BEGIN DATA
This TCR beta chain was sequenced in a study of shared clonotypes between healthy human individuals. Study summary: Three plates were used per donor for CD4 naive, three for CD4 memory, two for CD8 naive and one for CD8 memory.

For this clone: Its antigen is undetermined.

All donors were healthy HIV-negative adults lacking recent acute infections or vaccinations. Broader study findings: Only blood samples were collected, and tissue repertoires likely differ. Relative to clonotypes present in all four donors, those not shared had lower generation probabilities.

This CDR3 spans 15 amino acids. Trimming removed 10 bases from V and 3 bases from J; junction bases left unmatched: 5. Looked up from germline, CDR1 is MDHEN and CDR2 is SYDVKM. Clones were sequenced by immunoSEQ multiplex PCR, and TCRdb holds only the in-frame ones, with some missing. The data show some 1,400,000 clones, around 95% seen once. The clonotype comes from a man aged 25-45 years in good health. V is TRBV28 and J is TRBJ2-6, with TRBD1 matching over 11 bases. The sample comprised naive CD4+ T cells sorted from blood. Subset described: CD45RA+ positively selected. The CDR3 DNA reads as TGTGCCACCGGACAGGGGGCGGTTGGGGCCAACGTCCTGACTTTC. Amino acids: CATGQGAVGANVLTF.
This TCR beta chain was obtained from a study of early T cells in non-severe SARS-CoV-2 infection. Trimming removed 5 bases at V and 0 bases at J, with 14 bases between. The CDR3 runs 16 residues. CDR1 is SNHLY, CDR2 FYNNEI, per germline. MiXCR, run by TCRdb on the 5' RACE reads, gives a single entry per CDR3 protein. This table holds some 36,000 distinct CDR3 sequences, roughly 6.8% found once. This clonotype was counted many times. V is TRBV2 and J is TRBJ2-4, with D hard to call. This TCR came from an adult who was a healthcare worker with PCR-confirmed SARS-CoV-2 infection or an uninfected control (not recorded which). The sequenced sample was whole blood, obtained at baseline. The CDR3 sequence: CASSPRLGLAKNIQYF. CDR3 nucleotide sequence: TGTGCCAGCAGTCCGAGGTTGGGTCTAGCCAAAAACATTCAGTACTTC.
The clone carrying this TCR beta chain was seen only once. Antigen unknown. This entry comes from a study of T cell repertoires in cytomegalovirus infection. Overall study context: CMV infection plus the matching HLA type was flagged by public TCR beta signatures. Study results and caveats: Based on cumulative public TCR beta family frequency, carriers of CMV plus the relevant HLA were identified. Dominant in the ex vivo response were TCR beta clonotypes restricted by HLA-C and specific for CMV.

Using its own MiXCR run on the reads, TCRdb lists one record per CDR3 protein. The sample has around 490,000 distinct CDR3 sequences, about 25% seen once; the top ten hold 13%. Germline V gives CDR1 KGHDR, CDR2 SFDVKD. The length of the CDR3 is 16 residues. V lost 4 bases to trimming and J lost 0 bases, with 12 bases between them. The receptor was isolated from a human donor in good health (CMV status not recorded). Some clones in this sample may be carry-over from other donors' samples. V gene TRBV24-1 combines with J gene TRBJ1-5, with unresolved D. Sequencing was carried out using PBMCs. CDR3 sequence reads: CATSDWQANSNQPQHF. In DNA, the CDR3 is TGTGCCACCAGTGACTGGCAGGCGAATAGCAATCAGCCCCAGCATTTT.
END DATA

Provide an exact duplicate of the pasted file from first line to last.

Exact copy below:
This TCR beta chain was sequenced in a study of shared clonotypes between healthy human individuals. Study summary: Three plates were used per donor for CD4 naive, three for CD4 memory, two for CD8 naive and one for CD8 memory.

For this clone: Its antigen is undetermined.

All donors were healthy HIV-negative adults lacking recent acute infections or vaccinations. Broader study findings: Only blood samples were collected, and tissue repertoires likely differ. Relative to clonotypes present in all four donors, those not shared had lower generation probabilities.

This CDR3 spans 15 amino acids. Trimming removed 10 bases from V and 3 bases from J; junction bases left unmatched: 5. Looked up from germline, CDR1 is MDHEN and CDR2 is SYDVKM. Clones were sequenced by immunoSEQ multiplex PCR, and TCRdb holds only the in-frame ones, with some missing. The data show some 1,400,000 clones, around 95% seen once. The clonotype comes from a man aged 25-45 years in good health. V is TRBV28 and J is TRBJ2-6, with TRBD1 matching over 11 bases. The sample comprised naive CD4+ T cells sorted from blood. Subset described: CD45RA+ positively selected. The CDR3 DNA reads as TGTGCCACCGGACAGGGGGCGGTTGGGGCCAACGTCCTGACTTTC. Amino acids: CATGQGAVGANVLTF.
This TCR beta chain was obtained from a study of early T cells in non-severe SARS-CoV-2 infection. Trimming removed 5 bases at V and 0 bases at J, with 14 bases between. The CDR3 runs 16 residues. CDR1 is SNHLY, CDR2 FYNNEI, per germline. MiXCR, run by TCRdb on the 5' RACE reads, gives a single entry per CDR3 protein. This table holds some 36,000 distinct CDR3 sequences, roughly 6.8% found once. This clonotype was counted many times. V is TRBV2 and J is TRBJ2-4, with D hard to call. This TCR came from an adult who was a healthcare worker with PCR-confirmed SARS-CoV-2 infection or an uninfected control (not recorded which). The sequenced sample was whole blood, obtained at baseline. The CDR3 sequence: CASSPRLGLAKNIQYF. CDR3 nucleotide sequence: TGTGCCAGCAGTCCGAGGTTGGGTCTAGCCAAAAACATTCAGTACTTC.
The clone carrying this TCR beta chain was seen only once. Antigen unknown. This entry comes from a study of T cell repertoires in cytomegalovirus infection. Overall study context: CMV infection plus the matching HLA type was flagged by public TCR beta signatures. Study results and caveats: Based on cumulative public TCR beta family frequency, carriers of CMV plus the relevant HLA were identified. Dominant in the ex vivo response were TCR beta clonotypes restricted by HLA-C and specific for CMV.

Using its own MiXCR run on the reads, TCRdb lists one record per CDR3 protein. The sample has around 490,000 distinct CDR3 sequences, about 25% seen once; the top ten hold 13%. Germline V gives CDR1 KGHDR, CDR2 SFDVKD. The length of the CDR3 is 16 residues. V lost 4 bases to trimming and J lost 0 bases, with 12 bases between them. The receptor was isolated from a human donor in good health (CMV status not recorded). Some clones in this sample may be carry-over from other donors' samples. V gene TRBV24-1 combines with J gene TRBJ1-5, with unresolved D. Sequencing was carried out using PBMCs. CDR3 sequence reads: CATSDWQANSNQPQHF. In DNA, the CDR3 is TGTGCCACCAGTGACTGGCAGGCGAATAGCAATCAGCCCCAGCATTTT.